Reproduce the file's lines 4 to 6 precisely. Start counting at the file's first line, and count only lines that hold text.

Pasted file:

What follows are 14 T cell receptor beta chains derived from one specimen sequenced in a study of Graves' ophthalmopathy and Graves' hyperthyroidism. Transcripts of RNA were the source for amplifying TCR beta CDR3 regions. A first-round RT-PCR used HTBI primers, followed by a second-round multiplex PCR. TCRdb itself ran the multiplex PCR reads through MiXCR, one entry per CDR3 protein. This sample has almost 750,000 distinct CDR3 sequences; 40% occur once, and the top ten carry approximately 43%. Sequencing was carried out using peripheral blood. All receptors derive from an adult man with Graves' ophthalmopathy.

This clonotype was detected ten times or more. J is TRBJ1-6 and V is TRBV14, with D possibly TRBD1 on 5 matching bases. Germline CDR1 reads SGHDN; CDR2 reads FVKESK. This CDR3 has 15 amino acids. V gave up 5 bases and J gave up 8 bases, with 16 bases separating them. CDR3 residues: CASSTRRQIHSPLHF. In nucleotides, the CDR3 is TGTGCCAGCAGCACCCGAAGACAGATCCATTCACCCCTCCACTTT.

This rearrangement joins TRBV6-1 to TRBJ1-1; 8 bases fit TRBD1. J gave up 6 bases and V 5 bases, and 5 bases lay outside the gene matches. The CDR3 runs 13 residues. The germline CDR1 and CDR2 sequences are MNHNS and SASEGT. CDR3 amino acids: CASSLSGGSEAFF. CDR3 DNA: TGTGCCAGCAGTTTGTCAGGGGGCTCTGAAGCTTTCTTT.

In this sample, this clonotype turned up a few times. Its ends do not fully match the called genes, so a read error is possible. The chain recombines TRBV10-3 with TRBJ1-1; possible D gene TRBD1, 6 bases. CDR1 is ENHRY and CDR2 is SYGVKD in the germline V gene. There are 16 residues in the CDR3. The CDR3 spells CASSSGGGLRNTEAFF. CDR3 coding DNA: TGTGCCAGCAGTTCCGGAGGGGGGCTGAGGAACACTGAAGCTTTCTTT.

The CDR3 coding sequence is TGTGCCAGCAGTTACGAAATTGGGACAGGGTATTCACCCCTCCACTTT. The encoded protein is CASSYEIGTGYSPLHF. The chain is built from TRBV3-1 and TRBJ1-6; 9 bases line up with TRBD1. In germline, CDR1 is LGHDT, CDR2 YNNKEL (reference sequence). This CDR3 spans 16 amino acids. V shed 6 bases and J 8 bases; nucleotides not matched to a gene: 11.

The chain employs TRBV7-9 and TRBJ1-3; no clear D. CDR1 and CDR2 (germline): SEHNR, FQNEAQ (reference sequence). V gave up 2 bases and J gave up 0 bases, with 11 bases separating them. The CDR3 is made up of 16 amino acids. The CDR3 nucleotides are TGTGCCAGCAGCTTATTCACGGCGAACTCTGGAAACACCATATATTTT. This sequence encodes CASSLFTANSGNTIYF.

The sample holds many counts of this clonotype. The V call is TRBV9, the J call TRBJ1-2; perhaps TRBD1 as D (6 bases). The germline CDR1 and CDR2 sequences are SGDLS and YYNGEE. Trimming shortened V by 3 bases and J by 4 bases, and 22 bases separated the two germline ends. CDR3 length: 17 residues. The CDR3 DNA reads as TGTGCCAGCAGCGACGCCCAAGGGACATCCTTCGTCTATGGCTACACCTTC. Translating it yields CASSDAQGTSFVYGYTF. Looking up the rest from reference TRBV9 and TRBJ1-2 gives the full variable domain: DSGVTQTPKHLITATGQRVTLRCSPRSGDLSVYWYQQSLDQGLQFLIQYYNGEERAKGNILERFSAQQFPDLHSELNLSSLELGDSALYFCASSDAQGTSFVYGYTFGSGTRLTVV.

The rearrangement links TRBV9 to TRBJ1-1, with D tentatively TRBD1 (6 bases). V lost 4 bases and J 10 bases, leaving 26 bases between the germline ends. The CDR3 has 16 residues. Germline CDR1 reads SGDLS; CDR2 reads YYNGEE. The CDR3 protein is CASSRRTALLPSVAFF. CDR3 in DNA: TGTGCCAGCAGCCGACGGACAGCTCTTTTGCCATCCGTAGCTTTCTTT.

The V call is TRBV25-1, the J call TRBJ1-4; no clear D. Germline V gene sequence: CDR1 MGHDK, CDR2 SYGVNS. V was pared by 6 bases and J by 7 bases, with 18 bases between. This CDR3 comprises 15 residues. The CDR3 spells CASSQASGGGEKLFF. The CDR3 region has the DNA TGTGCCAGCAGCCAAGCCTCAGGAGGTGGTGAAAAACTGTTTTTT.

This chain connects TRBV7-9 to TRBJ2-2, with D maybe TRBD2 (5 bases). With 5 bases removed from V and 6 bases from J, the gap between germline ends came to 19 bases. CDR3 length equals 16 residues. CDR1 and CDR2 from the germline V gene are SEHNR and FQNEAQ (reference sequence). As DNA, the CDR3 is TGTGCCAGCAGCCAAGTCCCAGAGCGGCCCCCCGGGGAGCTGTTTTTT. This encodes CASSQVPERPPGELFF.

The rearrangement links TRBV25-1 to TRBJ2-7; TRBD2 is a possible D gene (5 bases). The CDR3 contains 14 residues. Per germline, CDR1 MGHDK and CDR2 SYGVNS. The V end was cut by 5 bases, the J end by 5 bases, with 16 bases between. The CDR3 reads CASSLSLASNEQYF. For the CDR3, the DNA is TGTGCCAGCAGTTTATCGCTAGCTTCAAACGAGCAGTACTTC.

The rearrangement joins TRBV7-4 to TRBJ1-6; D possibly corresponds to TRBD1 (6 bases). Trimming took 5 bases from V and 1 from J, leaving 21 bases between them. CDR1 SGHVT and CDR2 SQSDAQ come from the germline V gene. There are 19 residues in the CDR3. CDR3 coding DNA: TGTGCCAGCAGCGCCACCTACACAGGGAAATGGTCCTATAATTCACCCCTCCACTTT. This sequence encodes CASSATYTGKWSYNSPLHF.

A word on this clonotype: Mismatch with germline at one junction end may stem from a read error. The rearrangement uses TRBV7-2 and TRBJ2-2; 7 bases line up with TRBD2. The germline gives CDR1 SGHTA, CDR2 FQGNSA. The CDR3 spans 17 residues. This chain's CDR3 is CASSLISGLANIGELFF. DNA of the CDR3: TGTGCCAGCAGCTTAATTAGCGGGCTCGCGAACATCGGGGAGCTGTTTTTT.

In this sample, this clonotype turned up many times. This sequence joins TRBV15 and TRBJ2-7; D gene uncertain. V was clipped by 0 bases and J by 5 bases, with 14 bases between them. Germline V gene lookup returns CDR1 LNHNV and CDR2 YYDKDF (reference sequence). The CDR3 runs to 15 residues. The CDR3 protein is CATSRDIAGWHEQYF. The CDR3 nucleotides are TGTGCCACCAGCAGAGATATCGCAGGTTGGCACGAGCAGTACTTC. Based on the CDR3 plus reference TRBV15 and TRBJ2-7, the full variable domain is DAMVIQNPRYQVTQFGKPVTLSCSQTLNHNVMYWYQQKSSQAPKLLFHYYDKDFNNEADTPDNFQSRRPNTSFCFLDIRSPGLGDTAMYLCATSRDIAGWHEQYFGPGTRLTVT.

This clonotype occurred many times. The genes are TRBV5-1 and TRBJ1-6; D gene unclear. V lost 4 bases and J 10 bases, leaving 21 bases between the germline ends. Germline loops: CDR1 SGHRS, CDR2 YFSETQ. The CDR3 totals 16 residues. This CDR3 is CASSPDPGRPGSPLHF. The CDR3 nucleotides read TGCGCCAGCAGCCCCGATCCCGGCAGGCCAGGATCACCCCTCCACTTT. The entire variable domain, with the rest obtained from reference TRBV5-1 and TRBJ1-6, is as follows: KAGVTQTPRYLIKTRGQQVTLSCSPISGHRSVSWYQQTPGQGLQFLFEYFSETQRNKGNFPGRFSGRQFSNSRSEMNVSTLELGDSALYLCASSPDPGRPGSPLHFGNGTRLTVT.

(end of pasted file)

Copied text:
In this sample, this clonotype turned up a few times. Its ends do not fully match the called genes, so a read error is possible. The chain recombines TRBV10-3 with TRBJ1-1; possible D gene TRBD1, 6 bases. CDR1 is ENHRY and CDR2 is SYGVKD in the germline V gene. There are 16 residues in the CDR3. The CDR3 spells CASSSGGGLRNTEAFF. CDR3 coding DNA: TGTGCCAGCAGTTCCGGAGGGGGGCTGAGGAACACTGAAGCTTTCTTT.

The CDR3 coding sequence is TGTGCCAGCAGTTACGAAATTGGGACAGGGTATTCACCCCTCCACTTT. The encoded protein is CASSYEIGTGYSPLHF. The chain is built from TRBV3-1 and TRBJ1-6; 9 bases line up with TRBD1. In germline, CDR1 is LGHDT, CDR2 YNNKEL (reference sequence). This CDR3 spans 16 amino acids. V shed 6 bases and J 8 bases; nucleotides not matched to a gene: 11.

The chain employs TRBV7-9 and TRBJ1-3; no clear D. CDR1 and CDR2 (germline): SEHNR, FQNEAQ (reference sequence). V gave up 2 bases and J gave up 0 bases, with 11 bases separating them. The CDR3 is made up of 16 amino acids. The CDR3 nucleotides are TGTGCCAGCAGCTTATTCACGGCGAACTCTGGAAACACCATATATTTT. This sequence encodes CASSLFTANSGNTIYF.